We hear a lot about the potential of AI as the next great leap in technological innovation, but what have the front runners of the financial sectors done to prepare for this?
A survey conducted by Digital Realty has found that over one-third of IT decision makers in the UK’s largest financial services companies believe that AI will transform the industry in the next decade. However, the same percentage admit that their infrastructure is not prepared for the transformation.
So, what have industry decision makers been doing to prepare for the arrival of AI?
Val Walsh, senior vice president, Portfolio Management at Digital Realty says, fundamentally, not enough: “The financial services industry is set to see some astonishing technological growth, and our new research demonstrates that companies in the sector are still underprepared for what’s to come.”
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The benefits of AI seem to be huge, making businesses faster and cheaper to operate. The technology will create new opportunities and add an estimated £10 trillion to global economic activity by 2030.
So why hasn’t there been a concerted effort to prepare for the arrival of this new tech?
Digital Realty provides an answer. They found that 40% of IT leaders felt their ability to prepare their businesses for these new technologies is restrained by budget and 31% saw the issue with legacy infrastructure.
The survey highlighted that across the UK, businesses need to invest a total of £11.4 billion to be ready for these new technologies.
“Technology like AI will greatly benefit the industry, but companies can only experience the full benefits of the technological revolution if their infrastructure is able to support these technologies,” said Walsh.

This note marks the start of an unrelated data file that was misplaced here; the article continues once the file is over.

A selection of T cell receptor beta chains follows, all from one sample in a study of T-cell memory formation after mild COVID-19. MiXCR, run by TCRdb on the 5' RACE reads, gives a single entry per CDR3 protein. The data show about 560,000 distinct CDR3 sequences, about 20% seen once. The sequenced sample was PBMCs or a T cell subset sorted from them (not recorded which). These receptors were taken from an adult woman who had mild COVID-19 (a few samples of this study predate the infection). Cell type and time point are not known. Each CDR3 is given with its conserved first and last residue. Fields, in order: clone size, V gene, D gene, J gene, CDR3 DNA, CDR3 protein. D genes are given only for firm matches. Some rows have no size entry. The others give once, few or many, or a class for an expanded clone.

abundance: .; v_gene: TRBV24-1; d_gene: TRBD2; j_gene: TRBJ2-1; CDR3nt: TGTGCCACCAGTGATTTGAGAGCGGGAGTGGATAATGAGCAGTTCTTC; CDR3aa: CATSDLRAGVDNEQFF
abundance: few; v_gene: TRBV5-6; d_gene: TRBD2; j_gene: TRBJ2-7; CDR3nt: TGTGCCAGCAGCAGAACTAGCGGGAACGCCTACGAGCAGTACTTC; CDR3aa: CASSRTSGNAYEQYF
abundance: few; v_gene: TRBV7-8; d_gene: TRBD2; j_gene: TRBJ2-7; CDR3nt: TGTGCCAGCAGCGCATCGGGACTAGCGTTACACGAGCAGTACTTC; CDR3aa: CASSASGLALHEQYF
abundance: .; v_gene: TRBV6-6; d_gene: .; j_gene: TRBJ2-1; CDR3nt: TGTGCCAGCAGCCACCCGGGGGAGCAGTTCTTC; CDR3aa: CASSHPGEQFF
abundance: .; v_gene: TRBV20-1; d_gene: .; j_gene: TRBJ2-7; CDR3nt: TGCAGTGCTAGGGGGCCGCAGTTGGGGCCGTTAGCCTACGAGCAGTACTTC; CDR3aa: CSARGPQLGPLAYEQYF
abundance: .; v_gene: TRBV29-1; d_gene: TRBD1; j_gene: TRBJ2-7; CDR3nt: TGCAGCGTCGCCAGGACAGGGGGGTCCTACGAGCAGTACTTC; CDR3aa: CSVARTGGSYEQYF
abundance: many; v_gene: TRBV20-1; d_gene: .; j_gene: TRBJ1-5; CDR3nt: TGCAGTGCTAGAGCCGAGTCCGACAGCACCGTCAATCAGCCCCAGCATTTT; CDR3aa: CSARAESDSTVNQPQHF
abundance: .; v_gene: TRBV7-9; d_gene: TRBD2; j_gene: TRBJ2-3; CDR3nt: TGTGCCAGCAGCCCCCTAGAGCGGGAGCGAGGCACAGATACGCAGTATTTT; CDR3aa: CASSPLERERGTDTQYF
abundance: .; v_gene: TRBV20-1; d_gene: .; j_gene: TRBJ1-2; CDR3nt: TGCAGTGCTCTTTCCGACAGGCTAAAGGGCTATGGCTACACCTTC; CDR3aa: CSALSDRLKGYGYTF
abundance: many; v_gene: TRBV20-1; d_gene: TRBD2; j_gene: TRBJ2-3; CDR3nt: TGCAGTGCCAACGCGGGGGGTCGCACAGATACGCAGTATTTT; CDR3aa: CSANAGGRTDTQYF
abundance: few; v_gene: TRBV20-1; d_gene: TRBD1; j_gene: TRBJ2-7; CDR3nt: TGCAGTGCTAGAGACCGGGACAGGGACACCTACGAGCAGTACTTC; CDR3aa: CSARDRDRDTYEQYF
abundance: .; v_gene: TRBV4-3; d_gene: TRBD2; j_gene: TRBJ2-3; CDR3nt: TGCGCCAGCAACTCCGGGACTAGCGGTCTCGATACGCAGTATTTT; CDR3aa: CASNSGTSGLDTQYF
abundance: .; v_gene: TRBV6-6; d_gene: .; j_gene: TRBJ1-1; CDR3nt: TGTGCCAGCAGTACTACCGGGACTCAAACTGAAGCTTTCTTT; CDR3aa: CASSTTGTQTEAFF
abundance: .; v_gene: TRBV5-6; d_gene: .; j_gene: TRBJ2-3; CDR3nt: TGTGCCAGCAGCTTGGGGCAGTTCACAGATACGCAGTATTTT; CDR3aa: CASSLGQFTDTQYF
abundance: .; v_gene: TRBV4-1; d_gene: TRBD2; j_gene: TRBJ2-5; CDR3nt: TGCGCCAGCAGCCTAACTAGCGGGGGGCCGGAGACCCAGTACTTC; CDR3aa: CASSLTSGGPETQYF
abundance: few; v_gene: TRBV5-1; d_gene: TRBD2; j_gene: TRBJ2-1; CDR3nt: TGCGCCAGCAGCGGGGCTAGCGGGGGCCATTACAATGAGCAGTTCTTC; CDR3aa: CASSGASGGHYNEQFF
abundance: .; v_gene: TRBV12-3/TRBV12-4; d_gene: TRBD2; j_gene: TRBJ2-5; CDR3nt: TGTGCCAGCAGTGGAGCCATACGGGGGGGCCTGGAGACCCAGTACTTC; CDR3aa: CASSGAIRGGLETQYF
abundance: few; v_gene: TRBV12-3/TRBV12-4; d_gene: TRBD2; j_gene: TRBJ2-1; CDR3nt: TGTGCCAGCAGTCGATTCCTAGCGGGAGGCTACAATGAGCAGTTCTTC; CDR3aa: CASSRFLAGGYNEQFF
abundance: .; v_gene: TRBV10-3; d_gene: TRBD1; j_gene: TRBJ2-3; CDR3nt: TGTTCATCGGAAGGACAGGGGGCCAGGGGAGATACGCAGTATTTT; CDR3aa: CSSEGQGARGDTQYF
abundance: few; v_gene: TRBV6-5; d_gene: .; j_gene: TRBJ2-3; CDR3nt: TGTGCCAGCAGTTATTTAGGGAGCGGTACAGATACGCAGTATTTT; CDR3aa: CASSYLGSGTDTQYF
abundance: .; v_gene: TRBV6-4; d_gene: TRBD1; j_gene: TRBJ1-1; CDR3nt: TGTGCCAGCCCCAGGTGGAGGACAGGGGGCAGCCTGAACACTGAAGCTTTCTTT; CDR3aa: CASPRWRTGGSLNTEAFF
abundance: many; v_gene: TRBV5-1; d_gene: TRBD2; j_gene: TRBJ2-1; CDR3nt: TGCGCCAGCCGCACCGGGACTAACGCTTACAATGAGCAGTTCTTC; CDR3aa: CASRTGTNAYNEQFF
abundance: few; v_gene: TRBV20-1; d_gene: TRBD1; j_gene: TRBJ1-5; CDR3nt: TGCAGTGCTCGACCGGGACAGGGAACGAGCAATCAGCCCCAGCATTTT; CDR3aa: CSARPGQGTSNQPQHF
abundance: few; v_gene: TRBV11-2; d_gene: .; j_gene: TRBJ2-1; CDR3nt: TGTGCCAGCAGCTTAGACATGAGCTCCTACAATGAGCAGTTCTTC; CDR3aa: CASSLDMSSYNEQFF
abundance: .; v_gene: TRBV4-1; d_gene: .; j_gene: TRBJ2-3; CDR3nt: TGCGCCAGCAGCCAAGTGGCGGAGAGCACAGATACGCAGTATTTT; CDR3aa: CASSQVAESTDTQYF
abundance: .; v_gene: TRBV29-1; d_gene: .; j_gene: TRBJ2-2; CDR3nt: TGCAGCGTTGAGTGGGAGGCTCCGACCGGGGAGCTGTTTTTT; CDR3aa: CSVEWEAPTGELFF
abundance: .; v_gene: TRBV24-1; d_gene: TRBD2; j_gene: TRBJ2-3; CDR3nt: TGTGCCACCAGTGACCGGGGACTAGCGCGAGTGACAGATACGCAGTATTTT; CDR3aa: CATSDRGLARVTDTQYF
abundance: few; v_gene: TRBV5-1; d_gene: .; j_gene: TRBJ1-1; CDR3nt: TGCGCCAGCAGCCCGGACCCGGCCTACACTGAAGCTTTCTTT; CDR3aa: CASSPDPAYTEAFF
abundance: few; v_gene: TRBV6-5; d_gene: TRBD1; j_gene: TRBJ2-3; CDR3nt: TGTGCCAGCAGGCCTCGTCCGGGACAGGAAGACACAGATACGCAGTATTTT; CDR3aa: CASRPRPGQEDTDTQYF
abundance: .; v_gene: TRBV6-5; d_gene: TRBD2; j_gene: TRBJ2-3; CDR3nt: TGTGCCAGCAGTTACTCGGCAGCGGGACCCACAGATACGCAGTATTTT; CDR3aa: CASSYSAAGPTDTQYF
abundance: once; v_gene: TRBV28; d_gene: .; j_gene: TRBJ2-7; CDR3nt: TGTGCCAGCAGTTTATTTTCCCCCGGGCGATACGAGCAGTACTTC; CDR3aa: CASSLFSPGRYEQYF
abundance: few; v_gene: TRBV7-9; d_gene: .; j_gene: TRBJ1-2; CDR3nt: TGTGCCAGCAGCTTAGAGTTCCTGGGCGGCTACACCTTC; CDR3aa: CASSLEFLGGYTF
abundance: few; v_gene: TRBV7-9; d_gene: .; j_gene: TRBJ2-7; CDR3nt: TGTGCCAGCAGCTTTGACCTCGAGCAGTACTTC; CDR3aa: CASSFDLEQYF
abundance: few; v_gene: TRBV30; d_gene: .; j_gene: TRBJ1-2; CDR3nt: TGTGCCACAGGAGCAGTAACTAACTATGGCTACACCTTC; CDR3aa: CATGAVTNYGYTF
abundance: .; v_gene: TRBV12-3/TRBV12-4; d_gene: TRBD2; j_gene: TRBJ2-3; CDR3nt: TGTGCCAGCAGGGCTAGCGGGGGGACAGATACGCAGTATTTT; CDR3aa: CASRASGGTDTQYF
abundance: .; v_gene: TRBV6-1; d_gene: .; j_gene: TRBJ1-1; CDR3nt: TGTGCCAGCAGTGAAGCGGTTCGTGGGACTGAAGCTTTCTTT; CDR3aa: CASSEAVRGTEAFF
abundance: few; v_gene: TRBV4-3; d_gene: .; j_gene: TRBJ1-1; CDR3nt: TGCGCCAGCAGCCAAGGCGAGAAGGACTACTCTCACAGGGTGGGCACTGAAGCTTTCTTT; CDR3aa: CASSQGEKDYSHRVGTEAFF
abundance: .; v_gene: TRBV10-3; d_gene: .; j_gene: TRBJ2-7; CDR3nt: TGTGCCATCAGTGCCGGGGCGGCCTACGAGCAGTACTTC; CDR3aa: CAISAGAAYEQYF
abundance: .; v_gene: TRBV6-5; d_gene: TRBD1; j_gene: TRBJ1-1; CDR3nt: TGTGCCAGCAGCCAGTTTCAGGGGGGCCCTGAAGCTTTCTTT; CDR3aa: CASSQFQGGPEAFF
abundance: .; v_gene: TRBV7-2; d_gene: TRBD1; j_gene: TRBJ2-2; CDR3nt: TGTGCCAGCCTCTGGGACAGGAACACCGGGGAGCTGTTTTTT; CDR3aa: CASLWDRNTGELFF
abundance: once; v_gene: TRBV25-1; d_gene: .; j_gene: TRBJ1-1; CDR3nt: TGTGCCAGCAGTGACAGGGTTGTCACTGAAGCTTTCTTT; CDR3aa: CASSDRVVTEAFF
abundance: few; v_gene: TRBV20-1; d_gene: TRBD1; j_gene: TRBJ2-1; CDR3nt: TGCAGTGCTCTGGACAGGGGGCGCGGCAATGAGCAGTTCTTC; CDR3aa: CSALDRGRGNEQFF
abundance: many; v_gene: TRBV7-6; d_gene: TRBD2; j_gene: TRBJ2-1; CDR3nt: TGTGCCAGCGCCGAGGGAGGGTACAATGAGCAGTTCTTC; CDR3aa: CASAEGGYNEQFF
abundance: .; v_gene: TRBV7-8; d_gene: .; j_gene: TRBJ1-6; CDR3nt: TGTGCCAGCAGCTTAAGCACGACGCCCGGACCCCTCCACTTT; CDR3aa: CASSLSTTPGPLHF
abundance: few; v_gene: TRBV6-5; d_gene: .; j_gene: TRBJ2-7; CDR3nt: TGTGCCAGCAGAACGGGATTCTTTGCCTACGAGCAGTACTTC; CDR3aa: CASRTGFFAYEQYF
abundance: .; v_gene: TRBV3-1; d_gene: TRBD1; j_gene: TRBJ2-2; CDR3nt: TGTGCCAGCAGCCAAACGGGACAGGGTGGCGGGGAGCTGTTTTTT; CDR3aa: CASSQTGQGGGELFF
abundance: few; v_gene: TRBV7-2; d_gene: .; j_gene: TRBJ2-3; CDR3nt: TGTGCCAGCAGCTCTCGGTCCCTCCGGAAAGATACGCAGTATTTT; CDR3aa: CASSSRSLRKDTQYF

To seize these opportunities, businesses will need to meet new processing and interconnectivity demands. Especially, as financial institutions are increasingly looking to AI to aid customer communication, predictive analytics, trade processing and intelligent investment solutions.
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The challenge of adapting to a new AI world is leading the financial industry towards cloud and data centre partners. Why? For the purpose-built infrastructure, rapid low-cost interconnection and simple management of these complex data environments that can underpin their AI ambitions.
“Key decision makers need to put infrastructure investment high on their agenda as the future is becoming increasingly data-led,” Walsh added.
If companies aren’t already investing in their own infrastructure, where should they be looking for help? Walsh recommends going to specialists who are well worth the asking price: “Whilst there is an initial financial sacrifice, financial services firms can expect to see a healthy return on their investment in the long-term, and they should look to data centers and providers for their infrastructure upgrade.”